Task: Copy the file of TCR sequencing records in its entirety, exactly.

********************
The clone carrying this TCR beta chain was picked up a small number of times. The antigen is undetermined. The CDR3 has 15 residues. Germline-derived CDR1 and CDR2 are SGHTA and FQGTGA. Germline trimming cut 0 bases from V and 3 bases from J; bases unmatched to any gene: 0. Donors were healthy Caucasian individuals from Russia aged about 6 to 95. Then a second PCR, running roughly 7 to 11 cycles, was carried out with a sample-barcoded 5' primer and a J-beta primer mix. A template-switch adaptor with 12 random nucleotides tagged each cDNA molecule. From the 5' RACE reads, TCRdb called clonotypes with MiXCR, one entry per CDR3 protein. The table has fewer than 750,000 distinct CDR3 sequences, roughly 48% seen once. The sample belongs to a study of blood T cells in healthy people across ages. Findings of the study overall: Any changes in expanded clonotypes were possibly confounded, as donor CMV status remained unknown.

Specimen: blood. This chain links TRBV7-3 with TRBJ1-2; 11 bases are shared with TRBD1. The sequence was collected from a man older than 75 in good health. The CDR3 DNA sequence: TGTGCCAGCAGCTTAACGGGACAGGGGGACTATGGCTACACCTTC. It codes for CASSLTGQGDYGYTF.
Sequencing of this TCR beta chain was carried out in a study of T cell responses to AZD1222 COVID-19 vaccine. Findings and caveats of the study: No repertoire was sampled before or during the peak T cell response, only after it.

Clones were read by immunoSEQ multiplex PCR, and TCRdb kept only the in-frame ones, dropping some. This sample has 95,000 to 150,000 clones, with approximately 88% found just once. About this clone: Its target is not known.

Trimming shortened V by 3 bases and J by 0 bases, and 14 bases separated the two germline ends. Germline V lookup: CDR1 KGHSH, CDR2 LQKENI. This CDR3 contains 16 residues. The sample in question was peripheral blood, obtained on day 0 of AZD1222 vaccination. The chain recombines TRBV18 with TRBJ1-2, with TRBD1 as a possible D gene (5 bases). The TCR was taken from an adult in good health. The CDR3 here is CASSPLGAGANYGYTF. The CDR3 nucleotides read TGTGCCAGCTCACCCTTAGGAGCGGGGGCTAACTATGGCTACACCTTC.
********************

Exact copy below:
The clone carrying this TCR beta chain was picked up a small number of times. The antigen is undetermined. The CDR3 has 15 residues. Germline-derived CDR1 and CDR2 are SGHTA and FQGTGA. Germline trimming cut 0 bases from V and 3 bases from J; bases unmatched to any gene: 0. Donors were healthy Caucasian individuals from Russia aged about 6 to 95. Then a second PCR, running roughly 7 to 11 cycles, was carried out with a sample-barcoded 5' primer and a J-beta primer mix. A template-switch adaptor with 12 random nucleotides tagged each cDNA molecule. From the 5' RACE reads, TCRdb called clonotypes with MiXCR, one entry per CDR3 protein. The table has fewer than 750,000 distinct CDR3 sequences, roughly 48% seen once. The sample belongs to a study of blood T cells in healthy people across ages. Findings of the study overall: Any changes in expanded clonotypes were possibly confounded, as donor CMV status remained unknown.

Specimen: blood. This chain links TRBV7-3 with TRBJ1-2; 11 bases are shared with TRBD1. The sequence was collected from a man older than 75 in good health. The CDR3 DNA sequence: TGTGCCAGCAGCTTAACGGGACAGGGGGACTATGGCTACACCTTC. It codes for CASSLTGQGDYGYTF.
Sequencing of this TCR beta chain was carried out in a study of T cell responses to AZD1222 COVID-19 vaccine. Findings and caveats of the study: No repertoire was sampled before or during the peak T cell response, only after it.

Clones were read by immunoSEQ multiplex PCR, and TCRdb kept only the in-frame ones, dropping some. This sample has 95,000 to 150,000 clones, with approximately 88% found just once. About this clone: Its target is not known.

Trimming shortened V by 3 bases and J by 0 bases, and 14 bases separated the two germline ends. Germline V lookup: CDR1 KGHSH, CDR2 LQKENI. This CDR3 contains 16 residues. The sample in question was peripheral blood, obtained on day 0 of AZD1222 vaccination. The chain recombines TRBV18 with TRBJ1-2, with TRBD1 as a possible D gene (5 bases). The TCR was taken from an adult in good health. The CDR3 here is CASSPLGAGANYGYTF. The CDR3 nucleotides read TGTGCCAGCTCACCCTTAGGAGCGGGGGCTAACTATGGCTACACCTTC.